Staff it. Assign a functional system administrator and create an internal help desk. The administrator is responsible for ongoing configuration and system maintenance. The help desk is especially valuable to new employees.

Collect data. In many cases, gathering data involves exporting data from an existing system into the new system. If you lack data, you could embark on a time-consuming mission to fill in all the blanks as soon as possible, but this approach is probably a poor investment of resources. Enter information as needed, and over time your system will have useful data.

As you begin to make better use of your CMMS, keep a log to document what you are doing. This will establish a solid record of your performance, while allowing you to trade tips with other users. If you don't know other users, ask your CMMS vendor for contact information.

Hinchey is a director with Datastream Systems, Greenville, S.C.

Selecting a CMMS

Two words to look for when selecting a CMMS are configurable and scaleable. A system's configurability is a measure of how well you can adapt it to your needs and how well you can integrate it with the software you already own. A system's scaleability is a measure of how easily that system can adapt as your company grows or changes its focus. You should be able to add or delete features as needed.

What about alerts? A CMMS must update you, automatically, on the status of key performance indicators. For example, it should tell you that lead times for parts are approaching if you haven't ordered them yet. It should tell you when a certain piece of equipment requires the same repair too frequently. It should do the drudgery of data digging for you and leave you free to do things that make the best use of your time.

A CMMS should enable you to efficiently track, monitor, and analyze all aspects of equipment and machinery. This includes equipment warranty information. For example, Barrick Goldstrike, a high-grade underground gold-mining facility in Nevada, uses the system to track all maintenance functions, including equipment warranties, vendor service calls, and planned equipment downtime. As a result of tracking warranties for each piece of equipment for the last six years, Goldstrike has been able to boost the facility's warranty claims from $500,000 per year to almost $5 million — on a $67 million maintenance budget. If a CMMS can't track warranty information for each piece of equipment, don't even consider installing it.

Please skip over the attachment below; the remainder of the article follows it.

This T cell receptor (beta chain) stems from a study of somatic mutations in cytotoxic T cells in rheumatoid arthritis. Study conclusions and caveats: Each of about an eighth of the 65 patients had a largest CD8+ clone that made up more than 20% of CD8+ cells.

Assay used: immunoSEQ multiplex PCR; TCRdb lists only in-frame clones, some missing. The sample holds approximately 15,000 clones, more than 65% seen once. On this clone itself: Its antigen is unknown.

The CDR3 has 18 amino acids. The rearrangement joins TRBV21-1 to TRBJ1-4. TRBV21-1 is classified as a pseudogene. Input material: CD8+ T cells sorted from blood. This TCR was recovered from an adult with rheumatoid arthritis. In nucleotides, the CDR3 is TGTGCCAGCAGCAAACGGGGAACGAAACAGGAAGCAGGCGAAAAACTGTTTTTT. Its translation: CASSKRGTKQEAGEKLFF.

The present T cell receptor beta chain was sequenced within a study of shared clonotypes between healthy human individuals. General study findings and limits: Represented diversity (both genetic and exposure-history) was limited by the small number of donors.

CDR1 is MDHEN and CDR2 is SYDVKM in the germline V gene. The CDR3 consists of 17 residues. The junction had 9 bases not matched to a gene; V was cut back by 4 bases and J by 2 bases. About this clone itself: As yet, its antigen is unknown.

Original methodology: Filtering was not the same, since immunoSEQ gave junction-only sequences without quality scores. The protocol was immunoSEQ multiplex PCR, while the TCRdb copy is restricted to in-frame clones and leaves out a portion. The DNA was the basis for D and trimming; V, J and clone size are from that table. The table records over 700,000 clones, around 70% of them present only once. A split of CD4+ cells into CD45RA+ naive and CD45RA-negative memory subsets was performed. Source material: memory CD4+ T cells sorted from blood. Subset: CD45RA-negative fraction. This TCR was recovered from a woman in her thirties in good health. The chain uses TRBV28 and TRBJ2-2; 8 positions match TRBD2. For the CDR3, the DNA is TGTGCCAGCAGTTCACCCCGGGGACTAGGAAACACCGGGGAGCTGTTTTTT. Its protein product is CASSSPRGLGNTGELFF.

Examples of Business Process Improvement

Operations

A European glue manufacturer encountered excessive downtime and maintenance because pumps continually clogged. Examination revealed the operators were constantly running the pumps beyond the acceptable speed to increase production. When the plant manager discovered the problem, he made those operators responsible for first-line maintenance/repair — thereby slashing the number of pump failures.

Maintenance

A plant was experiencing long response times to machine failure calls. On paper, the maintenance plan in effect was admirable: Fix all machine problems so they won't occur again. In practice, however, it resulted in an unprioritized queue of waiting repair jobs. When the new plant engineer set up a first-response crew leader for each major area of the plant for each shift, the wait time dropped from 11 hr to 3 min. The crew leader answered each call and determined whether to do a quick repair to get the machine running or call someone off a lower-priority repair. Then, he would answer the next call.

Interdepartmental

To report a machine failure, operators filled out a paper form titled “work order” and threw it on a supervisor's desk with other papers. If the supervisor was out on the floor, he might not return to his office and see that paper before going home. As a result, accusations and hard feelings became common problems. A new plant engineer set up a special box for work requests in each area and published a work-request procedure. That procedure allowed operators to report equipment failure to any maintenance person, who would then report it to the crew leader for proper dispatch. As a result, work requests made their way into the CMMS for proper scheduling and allocation of resources.